Thursday, 25 September 2014

feed them on your dreams, the one they fix, the one you'll know by

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My bicycle is still blogging away quietly most times I ride it, and since I started using tapiriik, it copies similar information to a couple of other health analysis sites as well.

Now that there's a renewed interest in health applications we can expect an armful of smart watches to wind up in the stores by year end. At present I'm pretty comfortable with the (invisible) fitbit, which is a useful daily tracker but without needing to light up one's wrist.

As well as this Personal Area Network stuff, I've been turning attention to the Internet of Things, and the related Innernet of Things, which are the basis to link ever increasing amounts of home systems together. My recent experiments have been with a mainly unnoticed device - the home thermostat.

We've replaced the old clicky unit with one of the nest devices, somewhat jazzing-up a relatively mundane task.

The nest replaces the room-style thermostat with a combined thermostat and day-to-day programmer, which uses heuristics and sensors to dynamically determine the settings. As well as a wi-fi link to the home network, it has a separate and persistent Zigbee wireless protocol between the thermostat and a small unit connected to the boiler/pump system.
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The end result provides a remarkable range of capabilities. As well as the normal temperature up/down control, it learns the rate of heat exchange in the environment and also monitors whether anyone is at home, potentially dropping to an economy setting when everyone is out.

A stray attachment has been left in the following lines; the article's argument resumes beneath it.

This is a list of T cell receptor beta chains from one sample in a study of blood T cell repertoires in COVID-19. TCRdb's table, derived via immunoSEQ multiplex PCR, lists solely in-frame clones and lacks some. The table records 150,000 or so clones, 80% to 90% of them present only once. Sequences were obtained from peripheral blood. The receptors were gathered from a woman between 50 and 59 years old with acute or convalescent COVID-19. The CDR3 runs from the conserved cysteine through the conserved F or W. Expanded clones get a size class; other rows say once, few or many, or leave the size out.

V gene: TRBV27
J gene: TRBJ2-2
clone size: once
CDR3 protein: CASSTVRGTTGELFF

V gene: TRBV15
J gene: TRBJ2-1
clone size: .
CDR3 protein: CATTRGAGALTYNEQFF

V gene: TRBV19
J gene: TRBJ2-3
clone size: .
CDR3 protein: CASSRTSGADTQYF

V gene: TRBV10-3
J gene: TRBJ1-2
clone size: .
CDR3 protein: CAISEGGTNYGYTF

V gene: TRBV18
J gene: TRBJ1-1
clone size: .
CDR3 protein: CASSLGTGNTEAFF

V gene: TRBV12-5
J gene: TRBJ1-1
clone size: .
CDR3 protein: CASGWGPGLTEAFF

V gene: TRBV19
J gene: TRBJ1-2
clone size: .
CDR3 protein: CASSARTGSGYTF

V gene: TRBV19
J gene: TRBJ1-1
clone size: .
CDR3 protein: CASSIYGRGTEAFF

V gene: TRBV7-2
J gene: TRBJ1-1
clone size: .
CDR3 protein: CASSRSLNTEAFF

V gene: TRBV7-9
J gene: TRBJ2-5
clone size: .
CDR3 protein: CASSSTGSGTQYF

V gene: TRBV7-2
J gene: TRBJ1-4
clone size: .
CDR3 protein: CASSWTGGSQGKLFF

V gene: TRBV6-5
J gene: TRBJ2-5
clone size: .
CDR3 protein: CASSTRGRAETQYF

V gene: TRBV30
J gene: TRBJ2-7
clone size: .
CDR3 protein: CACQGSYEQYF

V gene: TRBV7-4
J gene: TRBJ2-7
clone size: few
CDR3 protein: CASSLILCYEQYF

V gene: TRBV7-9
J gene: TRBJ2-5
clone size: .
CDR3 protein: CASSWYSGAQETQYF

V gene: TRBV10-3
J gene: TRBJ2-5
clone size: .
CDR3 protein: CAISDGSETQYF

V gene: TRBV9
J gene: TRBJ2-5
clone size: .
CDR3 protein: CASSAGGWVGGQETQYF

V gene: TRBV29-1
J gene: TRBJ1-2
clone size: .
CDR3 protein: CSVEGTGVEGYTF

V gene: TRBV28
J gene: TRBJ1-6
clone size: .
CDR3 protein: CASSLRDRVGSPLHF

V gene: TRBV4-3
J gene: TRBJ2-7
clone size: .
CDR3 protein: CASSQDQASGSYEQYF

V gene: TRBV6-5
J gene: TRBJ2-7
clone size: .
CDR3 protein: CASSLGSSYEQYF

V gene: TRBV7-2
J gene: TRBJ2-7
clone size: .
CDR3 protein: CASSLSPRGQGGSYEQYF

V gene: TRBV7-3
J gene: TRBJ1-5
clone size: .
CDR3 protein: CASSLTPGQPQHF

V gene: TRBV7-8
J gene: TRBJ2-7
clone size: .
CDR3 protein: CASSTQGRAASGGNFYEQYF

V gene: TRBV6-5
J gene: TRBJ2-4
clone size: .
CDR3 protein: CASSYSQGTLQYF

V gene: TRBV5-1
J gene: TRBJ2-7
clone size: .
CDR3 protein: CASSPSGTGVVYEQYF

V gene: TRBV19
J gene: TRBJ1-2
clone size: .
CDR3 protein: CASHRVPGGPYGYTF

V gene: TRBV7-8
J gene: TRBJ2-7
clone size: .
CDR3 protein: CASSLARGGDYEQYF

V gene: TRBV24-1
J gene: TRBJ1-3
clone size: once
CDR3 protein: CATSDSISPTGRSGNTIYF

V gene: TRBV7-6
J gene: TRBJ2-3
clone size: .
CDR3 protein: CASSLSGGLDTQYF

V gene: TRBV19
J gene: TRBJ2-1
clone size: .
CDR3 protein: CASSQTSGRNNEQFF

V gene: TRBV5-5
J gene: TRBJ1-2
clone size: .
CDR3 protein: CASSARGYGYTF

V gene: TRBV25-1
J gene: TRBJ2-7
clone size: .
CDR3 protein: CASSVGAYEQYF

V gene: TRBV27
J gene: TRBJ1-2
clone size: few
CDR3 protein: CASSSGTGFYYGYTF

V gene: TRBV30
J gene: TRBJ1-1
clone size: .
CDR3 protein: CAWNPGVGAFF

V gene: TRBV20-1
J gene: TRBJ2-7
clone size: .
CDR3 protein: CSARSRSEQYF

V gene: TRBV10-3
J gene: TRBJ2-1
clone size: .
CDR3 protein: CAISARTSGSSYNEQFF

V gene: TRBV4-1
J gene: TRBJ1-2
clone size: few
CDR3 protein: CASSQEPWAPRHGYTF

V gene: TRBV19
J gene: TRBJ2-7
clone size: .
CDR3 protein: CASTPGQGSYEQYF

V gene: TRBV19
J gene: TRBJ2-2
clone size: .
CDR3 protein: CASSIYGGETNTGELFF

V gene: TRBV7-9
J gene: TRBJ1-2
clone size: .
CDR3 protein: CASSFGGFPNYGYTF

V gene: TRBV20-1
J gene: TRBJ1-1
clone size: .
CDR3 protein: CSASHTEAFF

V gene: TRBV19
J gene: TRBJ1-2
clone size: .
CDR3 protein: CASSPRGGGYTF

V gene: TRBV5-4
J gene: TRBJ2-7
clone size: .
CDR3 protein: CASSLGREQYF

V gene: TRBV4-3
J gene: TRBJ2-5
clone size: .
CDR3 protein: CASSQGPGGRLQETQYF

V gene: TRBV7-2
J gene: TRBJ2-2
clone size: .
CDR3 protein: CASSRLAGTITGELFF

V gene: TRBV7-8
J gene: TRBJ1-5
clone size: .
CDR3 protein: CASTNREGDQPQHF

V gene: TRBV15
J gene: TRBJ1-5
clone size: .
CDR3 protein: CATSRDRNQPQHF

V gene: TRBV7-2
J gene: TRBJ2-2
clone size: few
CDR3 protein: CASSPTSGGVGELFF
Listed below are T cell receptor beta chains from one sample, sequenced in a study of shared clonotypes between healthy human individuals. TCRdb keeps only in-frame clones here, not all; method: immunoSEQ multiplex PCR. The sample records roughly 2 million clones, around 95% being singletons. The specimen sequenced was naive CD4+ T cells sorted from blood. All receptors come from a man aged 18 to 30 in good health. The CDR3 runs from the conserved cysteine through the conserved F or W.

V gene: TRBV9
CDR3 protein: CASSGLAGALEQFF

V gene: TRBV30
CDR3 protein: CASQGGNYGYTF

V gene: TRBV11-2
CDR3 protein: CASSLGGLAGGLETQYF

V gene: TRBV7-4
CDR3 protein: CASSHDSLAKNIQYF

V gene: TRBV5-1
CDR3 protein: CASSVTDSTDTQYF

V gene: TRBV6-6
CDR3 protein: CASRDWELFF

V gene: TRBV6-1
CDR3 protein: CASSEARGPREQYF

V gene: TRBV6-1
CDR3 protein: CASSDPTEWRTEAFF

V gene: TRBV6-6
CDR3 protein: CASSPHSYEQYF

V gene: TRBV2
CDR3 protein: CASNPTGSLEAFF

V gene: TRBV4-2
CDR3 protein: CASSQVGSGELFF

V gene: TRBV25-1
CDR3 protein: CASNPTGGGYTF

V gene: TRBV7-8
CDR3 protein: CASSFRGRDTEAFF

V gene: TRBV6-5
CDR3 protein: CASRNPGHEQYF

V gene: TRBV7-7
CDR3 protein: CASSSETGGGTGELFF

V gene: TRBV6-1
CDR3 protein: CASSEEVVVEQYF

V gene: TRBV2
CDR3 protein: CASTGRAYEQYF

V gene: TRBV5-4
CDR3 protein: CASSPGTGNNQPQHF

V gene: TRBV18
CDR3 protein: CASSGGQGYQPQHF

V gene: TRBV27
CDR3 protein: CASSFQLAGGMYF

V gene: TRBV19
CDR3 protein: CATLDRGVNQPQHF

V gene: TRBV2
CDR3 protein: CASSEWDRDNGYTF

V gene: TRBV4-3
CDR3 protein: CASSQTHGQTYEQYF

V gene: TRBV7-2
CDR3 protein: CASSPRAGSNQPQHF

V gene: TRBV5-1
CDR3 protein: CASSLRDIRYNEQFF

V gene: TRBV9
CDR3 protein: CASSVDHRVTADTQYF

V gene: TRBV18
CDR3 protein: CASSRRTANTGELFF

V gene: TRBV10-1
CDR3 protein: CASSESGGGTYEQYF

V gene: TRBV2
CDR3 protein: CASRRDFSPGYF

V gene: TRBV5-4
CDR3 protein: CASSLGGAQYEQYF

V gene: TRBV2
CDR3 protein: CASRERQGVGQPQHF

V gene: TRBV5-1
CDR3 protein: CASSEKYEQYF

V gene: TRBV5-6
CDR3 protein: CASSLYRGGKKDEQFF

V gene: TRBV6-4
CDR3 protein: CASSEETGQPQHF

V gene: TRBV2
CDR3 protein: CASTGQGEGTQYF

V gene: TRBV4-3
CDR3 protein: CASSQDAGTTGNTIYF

Our smoke detectors also have motion sensors, which the nest wirelessly hooks into to improve motion coverage. It uses the postcode to collect weather information. We've also set it to send its telemetry to the cloud, so that the temperature and home heating use can be analysed and adjusted remotely from a phone or browser.

A catalyst for this was a recently quick energy audit as part of the annual gas and electricity service provider review. In our case I am certain that the improved intelligence in the new device will save a decent chunk of cash. For us, probably at least the cost of the unit in the first year, compared with the previous 'set to stun' heat setting that has been routinely deployed.

Some might say this technology is giving away ever more information to the world of corporate Big Data, with naysayers predicting the thermostat will start running adverts on its display. Okay, it may also have a bit of a HAL vibe, but I'm finding that this all presents interesting ideas for the connected home.
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